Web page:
Rebooting London’s Economy

This report explores to reboot London’s economy, so that it is more productive, while being more inclusive and sustainable.

Stagnating productivity. A technical recession. And an ongoing cost of living crisis. These are not the signs of a healthy economy.

The capital is central to the UK’s economic performance. Only 15% of the UK population lives in London – and yet London’s economy represents 25% of output, provides 6.5 million jobs and contributes £4 of every £10 to UK tax revenue. This discrepancy means when London’s productivity falters, the wider UK economy suffers.

Since the global financial crisis, this is exactly what has happened. London’s productivity growth has fallen from an average of 3% a year (from 1998-2007) to just 0.1% from 2007 to 2021. The city’s flatlining productivity growth means lower economic growth, lower tax revenues, and lower wages for the whole country.

We need a new local industrial strategy to reboot London’s economy – one which lays out a strategic framework to boost productivity which will, in turn, raise incomes, spread opportunity, and prioritise sustainability.

Our report identifies three key ambitions for a new local industrial strategy:

  • Make London a better place to do business

    • Developing London’s infrastructure is key to economic growth. The city’s soaring real estate costs are too high for fast-growing businesses to consider, while high housing costs are deterring high-skilled workers from settling in the capital. In addition, businesses want access to a wide talent pool. As such, reliable and expanded connectivity to London is vital to attract productive businesses.
  • Attract workers and develop their skills

    • The UK has 200,000 new job vacancies needed in green jobs alone. Meanwhile, crucial infrastructure sectors such as construction and nursing, and economically productive industries such as the screen industries are battling for skilled workers.
  • Rationalise our tax and governance systems

    • OECD analysis shows greater devolution of fiscal power for local government is associated with increased productivity and GDP per capita. In comparison to other global cities like New York and Paris, London has very little control over its funding. As such, London local government is reliant on regressive taxes, like council tax, which undertax the ultra-wealthy and do not sufficiently incentivise economic growth.

Our recommendations for how to tackle these issues are outlined below. Full details are included in our report.

Our Recommendations

Making London more attractive to productive businesses

We recommend:

  • Together, the government and the Mayor of London should set up an expert commission to 10 sites in London’s Green Belt near rail stations for new development corporations – compensating for any loss in biodiversity.
  • National government should adequately resource local authority planning departments, through expanding grants. To make up for the low supply of new homes in recent years, this means returning funding to its 2010 level, if not more, to address the backlog of planning cases.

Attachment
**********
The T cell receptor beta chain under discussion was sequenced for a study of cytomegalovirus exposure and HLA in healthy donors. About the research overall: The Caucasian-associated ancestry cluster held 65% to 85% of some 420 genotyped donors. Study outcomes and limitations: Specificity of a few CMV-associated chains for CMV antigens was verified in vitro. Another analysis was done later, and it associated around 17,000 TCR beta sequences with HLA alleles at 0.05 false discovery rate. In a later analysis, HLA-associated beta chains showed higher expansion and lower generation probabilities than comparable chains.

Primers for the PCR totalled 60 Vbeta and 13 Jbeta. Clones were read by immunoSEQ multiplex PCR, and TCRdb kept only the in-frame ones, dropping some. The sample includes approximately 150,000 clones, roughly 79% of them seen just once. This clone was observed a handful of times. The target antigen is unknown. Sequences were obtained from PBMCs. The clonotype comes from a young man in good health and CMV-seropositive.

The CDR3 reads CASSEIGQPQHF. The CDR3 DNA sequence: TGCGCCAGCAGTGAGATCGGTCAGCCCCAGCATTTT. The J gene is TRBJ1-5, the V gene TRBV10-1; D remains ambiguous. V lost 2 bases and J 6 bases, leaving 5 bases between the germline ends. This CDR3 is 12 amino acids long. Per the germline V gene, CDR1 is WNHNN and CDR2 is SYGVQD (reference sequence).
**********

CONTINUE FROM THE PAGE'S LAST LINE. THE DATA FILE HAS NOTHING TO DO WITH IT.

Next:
• The Department for Transport should work with Transport for London to improve the reliability, speed and frequency of services in outer London. This involves devolving suburban rail services terminating just outside the southern GLA boundary to Transport for London, as well as funding the necessary capital investments to improve the network.

Attracting workers and developing their skills

To plug the skills gap, we suggest:

  • Management of the Apprenticeship Levy should be fully devolved to London and other Mayoral Combined Authorities. This would allow London government to increase the proportion of the levy which can be transferred to SMEs from 25% to 50% and tailor apprenticeship programmes to the capital’s economic and social needs.
  • National government should return the Adult Education Budget to its pre-austerity funding level.
  • The Graduate Visa should be retained and extended from two to five years, provided restrictions on post-graduation work are put into place to ensure high-skill migration.
  • National government should review the cost of applying for a Skilled Worker Visa and reduce charges for applying for indefinite leave to remain to retain skilled workers already contributing to economic growth.
  • London’s share of the Immigration Skills Charge (ISC) should be devolved to the city, to be spent on green skills provision.

Reforming governance and taxes to boost growth

We believe:

  • The government should devolve control over property taxes to London government. Devolution would allow the Mayor and London local authorities to update the values underlying council tax bands and add extra bands, accounting for house price increases over the last 30 years.
  • In the longer term, government should move towards a proportional property tax to replace council tax and stamp duty, with supportive repayment models or the possibility of deferring payment for those who may be pushed into unaffordability.
  • London government should explore potential replacements for business rates.
  • National government should trial allocating a portion of income tax to local and regional government in London, along with other Mayoral Combined Authorities and Combined Authorities to financially incentivise local authorities to unlock productive jobs.
  • National government should allow local and regional government to design and implement ‘tourist taxes’.